How to help your child manage anger

AngerHelping your child manage anger is often one of the hardest—and best—things we can do as parents. The first thing to recognize is that anger is a clear symptom of the presence of deeper emotions such as frustration, disappointment, fear, and pain. If we as parents acknowledge and name these underlying feelings for our children, their anger should start to dissipate.

Say something like, “I can see that you feel sad that your brother broke your toy.” Hearing the root cause of the anger expressed outright is soothing and will help your child be able to identify and name where the emotion is coming from.

Recognize, too, that anger is a natural emotion and isn’t itself a problem. What is a problem, however, is when it’s expressed inappropriately. If your child is throwing a tantrum, it’s your job to stay calm and speak rationally, setting limits and boundaries: “I can see how angry you are and that’s OK, but you can’t hit people or break things when you feel this way.” Don’t forbid the feeling but do reiterate rules.

Along the same lines, don’t yell at a child who is feeling anger. Being yelled at reinforces his feeling of being in danger, makes him feel less safe, and does nothing to restore the calm for either of you. If you yell, you’re essentially telling your child that yelling is acceptable behavior (it’s not), as well as communicating that anger is a feeling that needs to be responded to in a scary manner.

Instead, when you notice cues that your child is getting upset, stay with her and help her work through her feelings: offer a hug, ask if she wants to leave the situation (if possible), suggest taking a few deep breaths, and make sure she doesn’t feel alone. It’s important to consistently model good behavior: if children see adults handling anger in a healthy way, they’ll learn to do the same. Avoid blaming your children for what they’re feeling, and avoid “time outs” during which you send a child away to be by himself. A much better approach is to let her know you’re there with her, grant permission to feel her feelings and to cry, and make her feel safe expressing her uncomfortable feelings by paying attention to and acknowledging them.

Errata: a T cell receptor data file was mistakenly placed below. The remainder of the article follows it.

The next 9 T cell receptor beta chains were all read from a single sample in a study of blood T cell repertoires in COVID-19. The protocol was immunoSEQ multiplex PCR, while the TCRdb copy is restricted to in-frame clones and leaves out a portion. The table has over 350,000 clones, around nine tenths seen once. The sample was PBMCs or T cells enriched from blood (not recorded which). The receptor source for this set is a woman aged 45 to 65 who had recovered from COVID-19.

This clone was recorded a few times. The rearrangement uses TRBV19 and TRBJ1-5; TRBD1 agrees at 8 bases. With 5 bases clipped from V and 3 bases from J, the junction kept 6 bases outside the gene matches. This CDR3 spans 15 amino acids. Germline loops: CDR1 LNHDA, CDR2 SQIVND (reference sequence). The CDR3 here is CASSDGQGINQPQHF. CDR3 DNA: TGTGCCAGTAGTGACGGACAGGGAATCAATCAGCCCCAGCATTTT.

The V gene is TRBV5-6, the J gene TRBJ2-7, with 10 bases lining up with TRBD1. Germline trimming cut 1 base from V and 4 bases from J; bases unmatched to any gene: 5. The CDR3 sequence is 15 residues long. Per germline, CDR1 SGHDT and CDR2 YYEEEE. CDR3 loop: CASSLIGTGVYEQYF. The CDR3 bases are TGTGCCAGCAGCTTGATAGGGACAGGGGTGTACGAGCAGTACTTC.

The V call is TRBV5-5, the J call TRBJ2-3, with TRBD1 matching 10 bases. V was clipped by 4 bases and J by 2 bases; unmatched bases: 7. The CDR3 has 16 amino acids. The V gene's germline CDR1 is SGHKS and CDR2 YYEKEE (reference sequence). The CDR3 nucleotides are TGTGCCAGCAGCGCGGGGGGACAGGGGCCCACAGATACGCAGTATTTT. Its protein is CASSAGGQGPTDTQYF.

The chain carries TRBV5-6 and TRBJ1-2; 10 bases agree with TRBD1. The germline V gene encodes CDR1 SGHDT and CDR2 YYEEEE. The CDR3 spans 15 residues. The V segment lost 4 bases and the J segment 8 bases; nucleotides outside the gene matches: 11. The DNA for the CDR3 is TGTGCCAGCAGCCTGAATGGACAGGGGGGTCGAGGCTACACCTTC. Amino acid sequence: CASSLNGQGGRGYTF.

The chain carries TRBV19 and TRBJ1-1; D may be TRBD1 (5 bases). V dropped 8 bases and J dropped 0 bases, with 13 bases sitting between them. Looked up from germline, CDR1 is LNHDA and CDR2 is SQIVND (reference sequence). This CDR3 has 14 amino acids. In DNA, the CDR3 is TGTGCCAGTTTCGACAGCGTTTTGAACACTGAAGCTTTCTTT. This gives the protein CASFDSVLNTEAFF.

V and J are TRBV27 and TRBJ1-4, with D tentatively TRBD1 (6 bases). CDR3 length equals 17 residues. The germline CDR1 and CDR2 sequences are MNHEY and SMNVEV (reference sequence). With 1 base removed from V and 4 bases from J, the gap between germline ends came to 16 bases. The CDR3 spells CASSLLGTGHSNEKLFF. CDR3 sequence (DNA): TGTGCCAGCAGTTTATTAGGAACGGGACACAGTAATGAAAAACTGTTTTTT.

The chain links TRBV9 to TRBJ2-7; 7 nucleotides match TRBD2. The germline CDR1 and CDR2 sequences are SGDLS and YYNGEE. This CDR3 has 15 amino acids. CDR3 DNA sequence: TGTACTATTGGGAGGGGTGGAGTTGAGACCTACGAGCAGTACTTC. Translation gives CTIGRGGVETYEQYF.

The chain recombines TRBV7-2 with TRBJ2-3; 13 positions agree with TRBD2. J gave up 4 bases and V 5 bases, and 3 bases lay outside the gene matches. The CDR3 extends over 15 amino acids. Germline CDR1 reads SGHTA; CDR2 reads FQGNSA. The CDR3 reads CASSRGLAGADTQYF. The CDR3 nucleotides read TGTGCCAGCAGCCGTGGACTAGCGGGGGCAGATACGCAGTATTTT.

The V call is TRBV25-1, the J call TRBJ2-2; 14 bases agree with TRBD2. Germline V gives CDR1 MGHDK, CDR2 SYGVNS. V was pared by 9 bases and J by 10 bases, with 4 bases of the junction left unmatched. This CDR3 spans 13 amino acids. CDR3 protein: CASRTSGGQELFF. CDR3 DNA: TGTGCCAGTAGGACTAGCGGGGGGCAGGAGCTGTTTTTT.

You can also teach your child to notice when she’s getting worked up: If a child knows that increased heart rate, breathing, and an adrenaline rush means that anger is on its way, he’ll be more empowered to manage the emotion before it hits full force. Teach him relaxation techniques that he can do when he senses these cues: breathing, drawing, walking away—whatever works best for him.

To prevent future tantrums, show your child that there are positive ways to express anger. This includes teaching her to control angry impulses and helping her find a solution to problems in the moment, whether it’s asking a sibling to apologize, promising to try to fix the toy, or simply communicating calmly what she’s feeling.